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Women & Kids

Women & Kids

 
 

Study maps how city neighborhoods affect diabetes risk

Photo: Maps of the study [26/11/2014] As the linked epidemics of obesity and diabetes continue to escalate, a staggering one in five U.S. adults is projected to have diabetes by 2050.Study maps how city neighborhoods affect diabetes risk - Read more

Why people with autism see faces differently

Photo: Four people looking into the camera [26/11/2014] The way people with autism spectrum disorder (ASD) gather information – not the judgement process itself – might explain why they gain different perceptions from peoples' faces, according to a new study from Hôpital Rivière-des-Prairies and the University of Montreal.Why people with autism see faces differently - Read more

Researchers study impact of power prosthetic failures on amputees

Photo: Powered prosthetic device [24/11/2014] Powered lower limb prosthetics hold promise for improving the mobility of amputees, but errors in the technology may also cause some users to stumble or fall. New research examines exactly what happens when these technologies fail, with the goal of developing a new generation of more robust powered prostheses.Researchers study impact of power prosthetic failures on amputees - Read more

Weight and eating habits in Parkinson's disease

Photo: Scale and vegetables [24/11/2014] Patients affected by Parkinson's disease often show marked changes in body weight: they may gain or lose a lot of weight depending on the stage of the disease, or they may put on up to ten kilos after deep brain stimulation (a treatment to alleviate the symptoms). This situation considerably worsens the quality of life of a person who is already having heavily disabling motor disorders.Weight and eating habits in Parkinson's disease - Read more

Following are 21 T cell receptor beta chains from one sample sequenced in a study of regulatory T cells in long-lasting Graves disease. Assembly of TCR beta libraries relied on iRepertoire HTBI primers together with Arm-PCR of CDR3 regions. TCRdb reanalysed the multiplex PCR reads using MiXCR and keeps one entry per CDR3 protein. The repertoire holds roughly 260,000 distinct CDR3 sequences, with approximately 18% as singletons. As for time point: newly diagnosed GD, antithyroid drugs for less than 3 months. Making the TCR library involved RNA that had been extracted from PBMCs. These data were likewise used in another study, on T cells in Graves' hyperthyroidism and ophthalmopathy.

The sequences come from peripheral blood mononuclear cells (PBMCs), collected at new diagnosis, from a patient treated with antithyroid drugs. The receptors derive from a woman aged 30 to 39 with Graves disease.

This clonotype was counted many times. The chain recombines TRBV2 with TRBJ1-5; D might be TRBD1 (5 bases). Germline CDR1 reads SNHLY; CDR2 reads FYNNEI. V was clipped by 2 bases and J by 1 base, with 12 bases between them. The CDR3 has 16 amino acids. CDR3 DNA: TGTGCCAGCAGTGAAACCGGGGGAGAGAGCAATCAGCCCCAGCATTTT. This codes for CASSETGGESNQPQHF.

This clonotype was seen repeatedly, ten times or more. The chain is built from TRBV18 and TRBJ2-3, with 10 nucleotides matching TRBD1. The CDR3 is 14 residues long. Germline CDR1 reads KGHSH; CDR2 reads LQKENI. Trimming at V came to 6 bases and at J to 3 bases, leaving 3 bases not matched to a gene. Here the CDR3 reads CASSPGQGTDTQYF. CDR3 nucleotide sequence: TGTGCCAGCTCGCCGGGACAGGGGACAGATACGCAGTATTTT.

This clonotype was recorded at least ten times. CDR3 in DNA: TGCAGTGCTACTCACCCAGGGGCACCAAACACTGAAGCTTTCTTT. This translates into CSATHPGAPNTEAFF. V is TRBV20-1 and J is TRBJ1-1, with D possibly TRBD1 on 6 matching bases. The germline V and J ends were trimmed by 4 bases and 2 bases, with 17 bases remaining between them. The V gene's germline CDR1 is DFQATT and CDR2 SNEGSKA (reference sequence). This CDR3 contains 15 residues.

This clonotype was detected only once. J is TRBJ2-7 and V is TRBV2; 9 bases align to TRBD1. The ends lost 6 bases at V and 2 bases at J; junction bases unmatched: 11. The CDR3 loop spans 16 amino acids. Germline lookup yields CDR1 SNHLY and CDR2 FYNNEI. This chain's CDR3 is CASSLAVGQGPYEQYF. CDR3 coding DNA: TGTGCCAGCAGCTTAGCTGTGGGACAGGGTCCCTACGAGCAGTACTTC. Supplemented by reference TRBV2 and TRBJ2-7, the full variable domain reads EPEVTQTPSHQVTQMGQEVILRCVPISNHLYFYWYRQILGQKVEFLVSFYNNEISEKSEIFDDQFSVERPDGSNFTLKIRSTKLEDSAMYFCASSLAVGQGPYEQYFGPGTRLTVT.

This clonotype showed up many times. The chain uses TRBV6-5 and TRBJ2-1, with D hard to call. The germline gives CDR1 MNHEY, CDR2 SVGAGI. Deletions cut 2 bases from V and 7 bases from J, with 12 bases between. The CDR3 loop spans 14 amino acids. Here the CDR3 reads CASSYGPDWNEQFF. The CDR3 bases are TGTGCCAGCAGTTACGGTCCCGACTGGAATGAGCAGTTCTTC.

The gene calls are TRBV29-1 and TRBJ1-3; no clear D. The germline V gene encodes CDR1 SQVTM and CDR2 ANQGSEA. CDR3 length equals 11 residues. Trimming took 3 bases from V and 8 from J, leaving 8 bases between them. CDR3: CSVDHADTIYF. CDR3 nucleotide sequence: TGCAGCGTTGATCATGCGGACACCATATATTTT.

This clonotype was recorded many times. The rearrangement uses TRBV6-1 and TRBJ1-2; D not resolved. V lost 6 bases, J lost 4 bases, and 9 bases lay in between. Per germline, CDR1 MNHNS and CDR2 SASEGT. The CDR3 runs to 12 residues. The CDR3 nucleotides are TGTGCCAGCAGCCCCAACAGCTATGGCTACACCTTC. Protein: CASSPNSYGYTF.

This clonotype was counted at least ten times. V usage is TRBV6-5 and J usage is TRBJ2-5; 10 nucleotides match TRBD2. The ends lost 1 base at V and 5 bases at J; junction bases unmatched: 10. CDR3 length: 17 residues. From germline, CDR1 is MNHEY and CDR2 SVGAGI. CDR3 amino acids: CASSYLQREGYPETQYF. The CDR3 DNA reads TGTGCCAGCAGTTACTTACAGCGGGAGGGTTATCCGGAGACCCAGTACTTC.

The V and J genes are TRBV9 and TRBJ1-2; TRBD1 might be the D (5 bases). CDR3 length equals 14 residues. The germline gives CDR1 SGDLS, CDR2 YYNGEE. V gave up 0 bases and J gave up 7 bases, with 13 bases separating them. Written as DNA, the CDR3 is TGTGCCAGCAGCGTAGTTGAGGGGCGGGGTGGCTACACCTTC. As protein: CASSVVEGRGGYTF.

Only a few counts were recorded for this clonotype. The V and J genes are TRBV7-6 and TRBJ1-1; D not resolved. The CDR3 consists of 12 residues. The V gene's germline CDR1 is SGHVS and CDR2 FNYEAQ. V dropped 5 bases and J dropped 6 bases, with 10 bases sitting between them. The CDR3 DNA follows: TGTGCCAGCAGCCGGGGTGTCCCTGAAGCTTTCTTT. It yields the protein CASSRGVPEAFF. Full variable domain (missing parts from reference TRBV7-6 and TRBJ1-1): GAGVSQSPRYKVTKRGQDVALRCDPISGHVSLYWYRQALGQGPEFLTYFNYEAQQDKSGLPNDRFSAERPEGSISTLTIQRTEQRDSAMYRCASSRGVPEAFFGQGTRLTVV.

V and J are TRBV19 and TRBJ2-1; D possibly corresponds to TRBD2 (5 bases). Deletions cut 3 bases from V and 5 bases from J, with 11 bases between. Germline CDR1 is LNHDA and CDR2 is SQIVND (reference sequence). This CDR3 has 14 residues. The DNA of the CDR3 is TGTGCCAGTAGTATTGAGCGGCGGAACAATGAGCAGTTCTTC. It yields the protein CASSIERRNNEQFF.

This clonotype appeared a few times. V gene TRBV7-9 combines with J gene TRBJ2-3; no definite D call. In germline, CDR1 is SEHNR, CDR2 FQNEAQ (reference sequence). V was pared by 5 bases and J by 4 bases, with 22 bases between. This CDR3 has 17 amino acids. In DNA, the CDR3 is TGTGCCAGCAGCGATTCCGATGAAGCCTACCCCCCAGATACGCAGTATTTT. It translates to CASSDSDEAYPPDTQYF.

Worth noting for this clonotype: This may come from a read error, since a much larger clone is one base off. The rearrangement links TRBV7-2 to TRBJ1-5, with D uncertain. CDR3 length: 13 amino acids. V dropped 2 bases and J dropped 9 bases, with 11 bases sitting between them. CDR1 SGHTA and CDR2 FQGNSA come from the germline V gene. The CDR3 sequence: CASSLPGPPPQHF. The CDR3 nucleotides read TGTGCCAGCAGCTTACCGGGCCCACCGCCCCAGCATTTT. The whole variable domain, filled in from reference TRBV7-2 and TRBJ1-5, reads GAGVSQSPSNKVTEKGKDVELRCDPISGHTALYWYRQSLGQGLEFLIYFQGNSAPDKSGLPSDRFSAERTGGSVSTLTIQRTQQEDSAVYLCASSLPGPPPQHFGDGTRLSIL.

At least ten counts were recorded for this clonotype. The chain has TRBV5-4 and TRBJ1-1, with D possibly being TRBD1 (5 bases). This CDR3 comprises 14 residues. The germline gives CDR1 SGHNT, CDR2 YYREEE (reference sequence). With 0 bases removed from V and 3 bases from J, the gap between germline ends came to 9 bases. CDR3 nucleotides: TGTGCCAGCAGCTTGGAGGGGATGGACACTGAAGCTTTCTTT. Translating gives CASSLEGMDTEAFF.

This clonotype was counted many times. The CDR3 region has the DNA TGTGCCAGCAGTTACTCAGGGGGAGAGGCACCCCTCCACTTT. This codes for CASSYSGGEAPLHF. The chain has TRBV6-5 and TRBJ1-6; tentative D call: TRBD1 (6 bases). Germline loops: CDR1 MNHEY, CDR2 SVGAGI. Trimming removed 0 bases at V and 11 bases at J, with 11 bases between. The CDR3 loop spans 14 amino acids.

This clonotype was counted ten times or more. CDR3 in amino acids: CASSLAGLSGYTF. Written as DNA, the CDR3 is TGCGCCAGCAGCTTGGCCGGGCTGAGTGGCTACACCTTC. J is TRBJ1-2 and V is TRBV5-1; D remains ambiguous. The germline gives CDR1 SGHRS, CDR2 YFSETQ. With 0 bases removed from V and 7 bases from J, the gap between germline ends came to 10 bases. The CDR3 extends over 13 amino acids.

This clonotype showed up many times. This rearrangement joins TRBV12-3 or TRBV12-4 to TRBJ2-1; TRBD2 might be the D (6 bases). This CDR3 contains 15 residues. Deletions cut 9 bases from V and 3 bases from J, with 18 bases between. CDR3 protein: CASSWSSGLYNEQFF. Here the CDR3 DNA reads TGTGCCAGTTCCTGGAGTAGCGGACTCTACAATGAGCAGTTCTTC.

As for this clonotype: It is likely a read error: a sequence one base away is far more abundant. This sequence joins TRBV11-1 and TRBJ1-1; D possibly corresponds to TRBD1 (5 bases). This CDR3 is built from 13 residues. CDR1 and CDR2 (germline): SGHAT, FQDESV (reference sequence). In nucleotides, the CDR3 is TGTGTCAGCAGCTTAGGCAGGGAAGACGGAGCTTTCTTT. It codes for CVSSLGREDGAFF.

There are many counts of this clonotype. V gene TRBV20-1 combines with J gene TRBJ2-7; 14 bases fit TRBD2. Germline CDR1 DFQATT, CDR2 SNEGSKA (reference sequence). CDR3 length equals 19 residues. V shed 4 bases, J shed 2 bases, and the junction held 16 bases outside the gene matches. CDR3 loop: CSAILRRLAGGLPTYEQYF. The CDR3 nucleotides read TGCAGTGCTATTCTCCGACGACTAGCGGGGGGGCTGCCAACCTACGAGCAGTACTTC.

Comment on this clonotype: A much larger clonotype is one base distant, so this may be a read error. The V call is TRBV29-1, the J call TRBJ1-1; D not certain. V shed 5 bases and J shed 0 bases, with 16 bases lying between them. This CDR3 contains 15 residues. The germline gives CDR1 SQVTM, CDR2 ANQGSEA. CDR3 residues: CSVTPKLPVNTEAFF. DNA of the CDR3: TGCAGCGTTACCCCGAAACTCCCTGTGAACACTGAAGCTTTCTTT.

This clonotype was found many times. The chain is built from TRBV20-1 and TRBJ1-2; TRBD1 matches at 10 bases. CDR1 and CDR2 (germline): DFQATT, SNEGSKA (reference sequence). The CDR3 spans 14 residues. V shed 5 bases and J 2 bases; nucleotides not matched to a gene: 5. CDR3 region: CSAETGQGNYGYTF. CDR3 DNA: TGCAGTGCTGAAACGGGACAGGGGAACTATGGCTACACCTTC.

Sharpening state spending on seniors

Photo: Elderly woman with wheeled walker and a caregiver [21/11/2014] As our society ages, a University of Montreal study suggests the health system should be focussing on comorbidity and specific types of disabilities that are associated with higher health care costs for seniors, especially cognitive disabilities.Sharpening state spending on seniors - Read more

New insight into common cause of blindness

( Source: REHACARE.de )

Photo: Woman with glasses tries to read a description [19/11/2014] Scientists at The University of Manchester have identified an important new factor behind one of the major causes of blindness, which they hope could lead to new treatments. Age-related Macular Degeneration (AMD) is the major cause of blindness in the western world, affecting around 50 million people. It has been shown that sufferers are genetically predisposed to develop the condition. New insight into common cause of blindness - Read more

Black, Hispanic kids underrepresented in autism identification

Photo: Magnifying glass over the word [17/11/2014] The number of children diagnosed with autism has increased in recent years, but a new study co-authored by a University of Kansas professor shows that while the number of students with autism increased in every state from 2000 to 2007, black and Hispanic children were significantly underrepresented.Black, Hispanic kids underrepresented in autism identification - Read more

Social robots enable young people with diabetes to be more confident about their futures

Photo: Two boys with a NAO robot [17/11/2014] Social robots are helping diabetic children accept the nature of their condition and become more confident about their futures, scientists have announced following a four-and-a-half year research study.Social robots enable young people with diabetes to be more confident about their futures - Read more

Altered diagnosis has led to growth in autism

( Source: REHACARE.de )

Photo: Physician, girl and mother [10/11/2014] More than half of the increases in the Danish autism statistics can be explained by changes in the way diagnosis are made and cases registered. This is shown by a new study from Aarhus University which, for the first time, confirms a widespread hypothesis.Altered diagnosis has led to growth in autism - Read more

Paralyzed patients have weaker bones and a higher risk of fractures than expected

Photo: Man in a wheelchair [10/11/2014] People paralyzed by spinal cord injuries lose mechanical strength in their leg bones faster, and more significantly, than previously believed, putting them at greater risk for fractures from minor stresses, according to a new study by a research team at Worcester Polytechnic Institute (WPI).Paralyzed patients have weaker bones and a higher risk of fractures than expected - Read more

 
 

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